The Cannabis Reform Coalition at UMass Amherst was founded
in 1991 and is considered the oldest student-run organization devoted to ending the
prohibition on cannabis both locally and nationally and advocating for its industrial,
medicinal, and recreational use for moral, environmental, and economic reasons. The
CRC is one of the more active student organizations on campus and among other events,
it sponsors the annual Extravaganja in April, which has attracted as many as 10,000
The CRC collection contains an assortment of fliers, posters, ephemera, and photographs, documenting the organization's activities and activism, along with a small number of published and unpublished essays on the utility of hemp and cannabis products.
The collection is open for research.
Background on Cannabis Reform Coalition
Considered the oldest student-run organization dedicated to ending the prohibition on marijuana, the Cannabis Reform Coalition (CRC) at UMass Amherst was founded in 1991 and continues to be one of the most active student organizations on campus. Aaron Wilson, a freshman at UMass and at the beginning of a prolific but tragically short career as an activist and champion of personal freedom, founded the CRC on the model of the National Organization for the Reform of Marijuana Laws (NORML). When the CRC was original proposed, Wilson and the CRC ran into resistance from the university administration due to the administration's discomfort using university funds to support efforts to legalize marijuana and that the group's constitution appeared to advocate illegal activity. Wilson and the CRC, after discussions with the Dean of Students Jo-Anne Vanin, were able to officially start the CRC and begin to work toward their goals.
These goals focus on educating students and the local community about the uses of marijuana, dispelling myths about its history and its effects on the human body, and advocating for its legalization on both state and national levels. The highest profile method of achieving these goals has been through the organization of public events. Starting with an all-day celebration of the 200th anniversary of the Bill of Rights, the CRC went on to organize a wide variety of events, including movie nights, lecture series, and concerts, all bringing attention to the movement to legalize marijuana.
The most notable of the CRC's events is the annual Extravaganja, held on the Amherst town common in April. The first Extravaganja in 1992 attracted 500 participants and has swelled to as many as 5,000 each day of the event. Extravaganja has been a source of conflict between the CRC and the Town of Amherst, leading to pressure from the town to keep the event small, and to arrests of participants for marijuana possession. Terry Franklin, a co-founder of the CRC, has continued to advocate on behalf of the CRC and its Extravaganja in Amherst Town Meeting and directly with law enforcement officials.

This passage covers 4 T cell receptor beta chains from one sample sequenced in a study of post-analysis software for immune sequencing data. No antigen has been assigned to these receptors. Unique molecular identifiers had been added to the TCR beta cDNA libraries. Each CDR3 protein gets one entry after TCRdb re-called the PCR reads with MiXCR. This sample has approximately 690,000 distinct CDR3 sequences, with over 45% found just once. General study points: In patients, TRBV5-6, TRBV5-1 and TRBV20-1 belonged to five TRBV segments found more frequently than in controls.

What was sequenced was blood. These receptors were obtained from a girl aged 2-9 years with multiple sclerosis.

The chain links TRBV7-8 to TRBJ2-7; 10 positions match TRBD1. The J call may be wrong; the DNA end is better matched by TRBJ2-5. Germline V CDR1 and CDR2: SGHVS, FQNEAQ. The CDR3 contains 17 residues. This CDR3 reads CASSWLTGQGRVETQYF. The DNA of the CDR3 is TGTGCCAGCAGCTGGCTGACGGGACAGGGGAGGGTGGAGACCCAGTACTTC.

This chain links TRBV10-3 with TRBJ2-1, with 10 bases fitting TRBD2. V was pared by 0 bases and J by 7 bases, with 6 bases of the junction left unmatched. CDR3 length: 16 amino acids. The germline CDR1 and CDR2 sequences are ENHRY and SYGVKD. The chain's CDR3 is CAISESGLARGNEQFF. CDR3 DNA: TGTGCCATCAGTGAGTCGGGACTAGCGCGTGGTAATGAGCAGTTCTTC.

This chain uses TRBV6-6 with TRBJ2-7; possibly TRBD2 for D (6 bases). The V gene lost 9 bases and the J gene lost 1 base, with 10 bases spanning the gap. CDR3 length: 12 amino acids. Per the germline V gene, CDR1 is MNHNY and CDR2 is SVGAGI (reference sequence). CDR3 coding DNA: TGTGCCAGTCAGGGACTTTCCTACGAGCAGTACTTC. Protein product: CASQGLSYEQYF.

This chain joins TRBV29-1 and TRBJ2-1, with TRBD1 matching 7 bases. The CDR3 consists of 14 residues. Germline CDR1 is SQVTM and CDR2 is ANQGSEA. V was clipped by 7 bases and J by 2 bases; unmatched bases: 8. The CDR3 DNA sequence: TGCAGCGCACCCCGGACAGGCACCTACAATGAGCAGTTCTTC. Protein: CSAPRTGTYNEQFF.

In addition to these events, the CRC has also been politically active on campus and in the town. In 1993, the CRC introduced a non-binding question on the Student Government Association ballot, which called for a complete legalization of use, sale, and cultivation of marijuana on campus, which passed with a 2-1 vote. The CRC also collected 3,000 signatures of registered voters on a petition to include a non-binding anti-prohibition resolution on the official town ballot in 2000, which passed by a vote of 1659 to 981.
The CRC has also been active in campus media, writing editorials on marijuana usage and legalization for the Daily Collegian and responding to printed misinformation about the drug. Smoke Signals, the newsletter of the CRC, began publication in 1991 and continues to the present in electronic form. The CRC also has an active presence on Twitter and Facebook.
The CRC continues to attract membership and has become increasingly relevant to students as the movement to legalize marijuana grabs a strong foothold. Membership dues, from the organization's founding to the present, are 10 dollars per year.
The records of the Cannabis Reform Coalition document the history of the student organization since its inception in 1991. The collection includes Smoke Signals, the CRC newsletter, as well as newspaper clippings about the CRC, its activities, and political goals. There are also newspaper clippings about marijuana in general, which appeared in local and national newspapers, information about the "War on Drugs," including forfeiture cases, and a number of scholarly articles about marijuana. Also found are numerous photographs from the CRC's different events, publications about drug-use in the United States, two DVD documentaries about marijuana, and three DVDs which feature interviews with CRC members.
Transferred from the Cannabis Reform Coalition.
Processed by Marcin Marszalek, Mar. 2014.
Cite as: Cannabis Reform Coalition Records (45/80/C3). Special Collections and University Archives, UMass Amherst Libraries.